"No matter what gaming background you came from, chances are you’d find something you liked from Giants. "
Back in the early 2000’s, while the gaming industry was on the precipice of creating the next wave of “next generation” games, a small studio managed to put out a title that slipped under many people’s radars. Amongst the many shooter clones and a slew of sprite-based real-time strategy (RTS) games that flooded the market, an underrated diamond appeared in the rough. This precious gem being, of course, Giants: Citizen Kabuto – or simply as it came to be known, “Giants.”
The gameplay was alluring, but not in an obvious way. It was a shooter, but it wasn’t a true shooter. It had RTS elements present throughout the game, but it wasn’t a true RTS. It was squad-based and cooperative but it wasn’t cumbersome or clunky. Giants: Citizen Kabuto was truly a hybrid in all regards but it did so with such simple elegance that it made a lot of people wonder, “What am I really getting out of all these other games?” No matter what gaming background you came from, chances are you’d find something you liked from Giants.
"Players are immediately saturated by this delightfully bawdy humor with the very first cut scene prior to the very first mission in the game."
The concept behind the story in Giants is simple enough: three races are essentially fighting for the control of Island; an ocean-like planet somewhere in the far reaches of the universe. The Meccaryns are a race of technologically superior, British-accented aliens in fancy armored suits with jetpacks. The Sea Reapers wield a myriad of mystical bows and deadly spells. Kabuto is a lumbering giant that smashes, stomps, jumps and crushes his way to victory. The game is broken down into three parts, allowing the player to become immersed in each race’s story and how it intertwines into the overarching story. While each race offers something different in terms of gameplay, they each have their own strengths and weaknesses, which relate to both the shooter aspects and RTS elements found inside the game.
Ahh, yes – humor. For some contemporary titles, it seems to be a lost art. However, the first thing you’ll notice upon your first play-through of Giants is that it doesn’t take itself too seriously. Players are immediately saturated by this delightfully bawdy humor with the very first cut scene prior to the very first mission in the game. This remains constant throughout the entire game, and while there are clear serious moments regarding death and other mature themes, the cut scene sequences provide a refreshing amount of comic relief that you eventually come to not only expect, but also love. Much like Jak and Daxter or Ratchet & Clank, developers at Planet Moon have found a way to ensure that the silliness doesn’t detract from the game or distract the player from the story. On top of that, the voice actors do a fantastic job of bringing an eccentric, witty spark of life to all of the characters found within the game.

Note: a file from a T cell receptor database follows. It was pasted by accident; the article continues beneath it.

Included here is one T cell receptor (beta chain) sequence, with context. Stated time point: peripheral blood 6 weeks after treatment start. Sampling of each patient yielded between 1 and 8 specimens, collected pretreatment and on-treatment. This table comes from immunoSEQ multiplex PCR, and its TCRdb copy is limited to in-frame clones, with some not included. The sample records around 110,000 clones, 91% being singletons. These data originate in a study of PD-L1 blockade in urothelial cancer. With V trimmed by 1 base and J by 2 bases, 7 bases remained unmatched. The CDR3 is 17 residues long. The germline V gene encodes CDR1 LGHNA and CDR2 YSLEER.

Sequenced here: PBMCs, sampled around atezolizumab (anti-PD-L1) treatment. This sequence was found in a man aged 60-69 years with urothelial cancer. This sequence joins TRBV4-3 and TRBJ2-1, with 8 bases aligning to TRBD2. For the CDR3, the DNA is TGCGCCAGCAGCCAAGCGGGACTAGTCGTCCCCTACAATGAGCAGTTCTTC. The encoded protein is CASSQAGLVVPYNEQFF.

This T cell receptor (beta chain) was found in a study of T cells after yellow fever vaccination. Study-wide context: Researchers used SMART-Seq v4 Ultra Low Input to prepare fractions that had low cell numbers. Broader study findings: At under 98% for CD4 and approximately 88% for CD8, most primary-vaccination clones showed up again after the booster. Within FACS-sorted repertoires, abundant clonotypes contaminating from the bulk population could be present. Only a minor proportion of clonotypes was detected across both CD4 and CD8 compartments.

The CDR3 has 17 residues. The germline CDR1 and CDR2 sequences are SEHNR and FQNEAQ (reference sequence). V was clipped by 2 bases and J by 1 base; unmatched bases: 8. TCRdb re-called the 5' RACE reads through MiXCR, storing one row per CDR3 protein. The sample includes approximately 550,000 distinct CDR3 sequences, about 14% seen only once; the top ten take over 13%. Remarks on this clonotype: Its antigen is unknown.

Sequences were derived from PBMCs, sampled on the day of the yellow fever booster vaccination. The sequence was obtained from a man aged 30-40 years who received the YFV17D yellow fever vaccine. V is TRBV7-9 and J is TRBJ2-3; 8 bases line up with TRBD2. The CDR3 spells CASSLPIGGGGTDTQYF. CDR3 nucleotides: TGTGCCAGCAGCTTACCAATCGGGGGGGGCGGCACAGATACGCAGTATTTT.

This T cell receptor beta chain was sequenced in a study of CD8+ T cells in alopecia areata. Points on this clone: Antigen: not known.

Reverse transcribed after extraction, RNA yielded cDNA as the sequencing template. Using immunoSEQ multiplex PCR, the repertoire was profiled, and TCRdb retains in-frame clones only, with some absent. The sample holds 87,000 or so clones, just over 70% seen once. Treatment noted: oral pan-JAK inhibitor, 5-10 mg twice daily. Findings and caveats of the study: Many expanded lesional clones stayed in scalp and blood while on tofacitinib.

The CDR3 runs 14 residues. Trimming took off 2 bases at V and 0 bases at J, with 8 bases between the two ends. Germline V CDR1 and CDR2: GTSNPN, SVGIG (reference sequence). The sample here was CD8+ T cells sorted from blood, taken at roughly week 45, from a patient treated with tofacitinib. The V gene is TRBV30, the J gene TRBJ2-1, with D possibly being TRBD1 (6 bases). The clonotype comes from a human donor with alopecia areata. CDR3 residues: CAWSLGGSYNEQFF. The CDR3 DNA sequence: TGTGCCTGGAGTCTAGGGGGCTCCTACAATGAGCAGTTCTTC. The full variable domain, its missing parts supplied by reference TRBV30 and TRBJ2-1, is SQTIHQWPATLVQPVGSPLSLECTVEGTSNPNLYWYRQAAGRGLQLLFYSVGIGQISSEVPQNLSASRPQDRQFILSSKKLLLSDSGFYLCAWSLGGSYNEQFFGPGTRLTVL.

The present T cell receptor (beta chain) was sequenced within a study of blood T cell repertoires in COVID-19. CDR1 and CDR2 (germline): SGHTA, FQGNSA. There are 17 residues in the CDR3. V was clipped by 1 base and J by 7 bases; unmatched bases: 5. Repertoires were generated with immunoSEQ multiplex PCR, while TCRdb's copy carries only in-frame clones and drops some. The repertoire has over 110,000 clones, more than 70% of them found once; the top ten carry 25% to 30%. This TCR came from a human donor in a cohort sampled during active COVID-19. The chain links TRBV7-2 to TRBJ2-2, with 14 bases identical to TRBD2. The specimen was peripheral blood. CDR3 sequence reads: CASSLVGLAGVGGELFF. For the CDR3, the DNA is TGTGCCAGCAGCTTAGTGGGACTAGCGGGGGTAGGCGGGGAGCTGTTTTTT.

If there was one thing that Giants has in abundance (besides a hilarious script), it would be the variety of weapons and tools at the player’s disposal. In story mode (single player), players come across “Shoppes” that give players a choice of weapons and tools that they can then use to complete the mission. This holds true to multiplayer – allowing players to customize their weapon kits to match whatever offensive or defensive strategies they wish to employ. The only exception to this being the player that takes the role of Kabuto, who has no real weapon load out, but rather a series of physical moves and combos.
"There are straightforward adventuring missions, collection missions, race challenges, base-building missions, escape missions, and more to boot; the problem with this being that they are repeated too often and too soon within the single player story mode."